You have explained that we are the same person after we’re saved as we were before-hand. How do you explain the “new creation” that the Bible says we become in Christ?
Since it is Paul who speaks of the “new creation” or “new self,” we must understand how Paul’s theology is categorized, so to speak. Throughout all of Paul’s letters, the core of his theology can be divided into two categories: That which pertains to the Flesh on one hand, and that which pertains to the Spirit on the other. So, when Paul speaks of certain things we must first decide into which category the subject falls. Concerning our subject – the New Creation (2Cor. 5:17; Gal. 6:15) or the New self (Eph. 2:4; Col. 3:10) – it is not in the flesh which this newness occurs, but the spirit of a person.
When we receive Christ, we are not a new person (in the flesh), for we are just as we were before. This is why under the category labeled “flesh,” Paul places subjects like sin, Law, and death, etc. (Rom. 7:5, 25; 8:3, 5-8, 12-13). It is the killing power of the cross which the flesh must suffer. Paul says, “I know there is nothing good in my flesh” (Rom. 7:18).
When Christ took on flesh, it was “hypostatic;” that is, His divinity and His humanity never mingled. The two natures aligned side-by-side, as it were, but they never became a “new creation” (that would defeat the purpose of the redemption for humanity).
On the other hand, when the Holy Spirit enters into us, He mingles Himself with our spirit (non-hypostatic) and what is produced is a “New Creation” (Our spirit + the Holy Spirit = a “New Creation” in us; though, still not a new nature). Our flesh is not affected by this union. Incidentally, the resurrection of the dead is for the redeeming of the flesh. What would be the point of a resurrection if the flesh were a “new creation” already? In fact, according to the standards of the “new creation,” the flesh would never die! Is that not the reason that God removed Adam and Eve from the Garden of Eden; so that they would not eat of the Tree of Life and live forever?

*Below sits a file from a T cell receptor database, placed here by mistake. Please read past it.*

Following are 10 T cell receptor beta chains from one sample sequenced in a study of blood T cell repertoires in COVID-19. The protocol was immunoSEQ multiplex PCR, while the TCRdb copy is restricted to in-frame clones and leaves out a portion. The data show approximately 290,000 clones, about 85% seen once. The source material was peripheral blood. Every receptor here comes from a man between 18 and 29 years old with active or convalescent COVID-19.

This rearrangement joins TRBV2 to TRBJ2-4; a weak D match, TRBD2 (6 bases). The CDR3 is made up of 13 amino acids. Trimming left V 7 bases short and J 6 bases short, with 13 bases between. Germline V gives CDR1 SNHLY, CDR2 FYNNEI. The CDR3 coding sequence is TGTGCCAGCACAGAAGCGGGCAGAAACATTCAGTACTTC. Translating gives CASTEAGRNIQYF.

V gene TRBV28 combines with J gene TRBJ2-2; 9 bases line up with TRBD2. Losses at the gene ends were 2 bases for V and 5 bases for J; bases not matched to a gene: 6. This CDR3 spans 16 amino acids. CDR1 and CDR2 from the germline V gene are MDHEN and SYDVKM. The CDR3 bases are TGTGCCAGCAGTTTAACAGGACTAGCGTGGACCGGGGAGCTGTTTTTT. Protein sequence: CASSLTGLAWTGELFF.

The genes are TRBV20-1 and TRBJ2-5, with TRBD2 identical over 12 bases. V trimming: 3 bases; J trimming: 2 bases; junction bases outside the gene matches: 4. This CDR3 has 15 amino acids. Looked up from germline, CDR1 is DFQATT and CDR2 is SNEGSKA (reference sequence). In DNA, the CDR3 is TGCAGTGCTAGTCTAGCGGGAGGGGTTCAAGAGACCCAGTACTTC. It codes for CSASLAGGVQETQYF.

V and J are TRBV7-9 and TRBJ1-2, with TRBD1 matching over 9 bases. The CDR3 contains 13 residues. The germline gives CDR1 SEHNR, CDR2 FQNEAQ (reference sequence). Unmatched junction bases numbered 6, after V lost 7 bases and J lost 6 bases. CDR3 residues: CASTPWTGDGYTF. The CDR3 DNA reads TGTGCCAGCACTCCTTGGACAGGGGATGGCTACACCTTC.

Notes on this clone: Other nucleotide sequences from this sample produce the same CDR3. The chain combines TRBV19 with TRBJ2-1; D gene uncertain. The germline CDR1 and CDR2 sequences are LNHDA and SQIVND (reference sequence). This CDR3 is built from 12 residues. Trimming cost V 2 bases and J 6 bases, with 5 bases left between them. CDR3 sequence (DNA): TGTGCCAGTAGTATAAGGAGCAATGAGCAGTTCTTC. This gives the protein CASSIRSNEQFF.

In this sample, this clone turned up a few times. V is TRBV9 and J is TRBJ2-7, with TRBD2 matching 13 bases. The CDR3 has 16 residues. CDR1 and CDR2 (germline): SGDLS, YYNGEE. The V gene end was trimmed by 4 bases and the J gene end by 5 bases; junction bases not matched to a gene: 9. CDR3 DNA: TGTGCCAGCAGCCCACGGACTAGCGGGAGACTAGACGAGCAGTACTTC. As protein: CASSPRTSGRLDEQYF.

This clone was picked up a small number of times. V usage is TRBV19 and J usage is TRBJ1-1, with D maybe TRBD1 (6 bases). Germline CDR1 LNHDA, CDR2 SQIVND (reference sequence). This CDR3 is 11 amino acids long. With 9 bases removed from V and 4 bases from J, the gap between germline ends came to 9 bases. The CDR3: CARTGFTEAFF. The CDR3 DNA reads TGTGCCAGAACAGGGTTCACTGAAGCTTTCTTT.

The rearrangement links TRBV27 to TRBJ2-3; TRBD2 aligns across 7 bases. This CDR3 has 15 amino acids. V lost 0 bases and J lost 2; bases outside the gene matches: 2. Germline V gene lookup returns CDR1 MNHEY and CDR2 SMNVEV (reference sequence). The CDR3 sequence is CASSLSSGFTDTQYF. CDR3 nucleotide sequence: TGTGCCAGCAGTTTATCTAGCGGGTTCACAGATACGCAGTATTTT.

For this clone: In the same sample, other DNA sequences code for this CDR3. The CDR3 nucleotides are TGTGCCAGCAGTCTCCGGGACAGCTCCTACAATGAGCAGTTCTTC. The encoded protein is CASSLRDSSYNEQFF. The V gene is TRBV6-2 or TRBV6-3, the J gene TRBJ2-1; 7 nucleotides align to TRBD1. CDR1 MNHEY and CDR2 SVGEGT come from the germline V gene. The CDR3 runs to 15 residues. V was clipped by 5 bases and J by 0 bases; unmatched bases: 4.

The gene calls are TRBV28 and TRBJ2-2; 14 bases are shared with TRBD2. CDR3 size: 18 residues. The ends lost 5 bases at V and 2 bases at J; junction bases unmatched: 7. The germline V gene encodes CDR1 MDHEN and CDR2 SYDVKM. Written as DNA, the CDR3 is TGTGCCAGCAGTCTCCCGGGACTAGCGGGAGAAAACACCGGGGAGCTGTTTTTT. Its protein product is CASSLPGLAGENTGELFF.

So what we have, here, is the place between the “now” and “not yet.” We are now “New Creatures” in the spirit (Rom. 8:4, 9; 13:4; 1Cor. 3:1) – humanity with spirit-mingled divinity. However, we are “not yet” fully redeemed in that divinity because our flesh still dies. One day, and soon, we will enter full redemption at His “parousia” (His appearance and presence) when He comes for what and who are His (the Resurrection of the Dead).
I cannot end this without reminding us that, since our “Old Self,” which falls under the “flesh” category, is not affected by this “New Creation” or “Self” we must crucify it with its desires (Rom. 6:6; Gal. 2:20; 5:24; 6:14). (See “Cruciform” entry for more details on this subject.)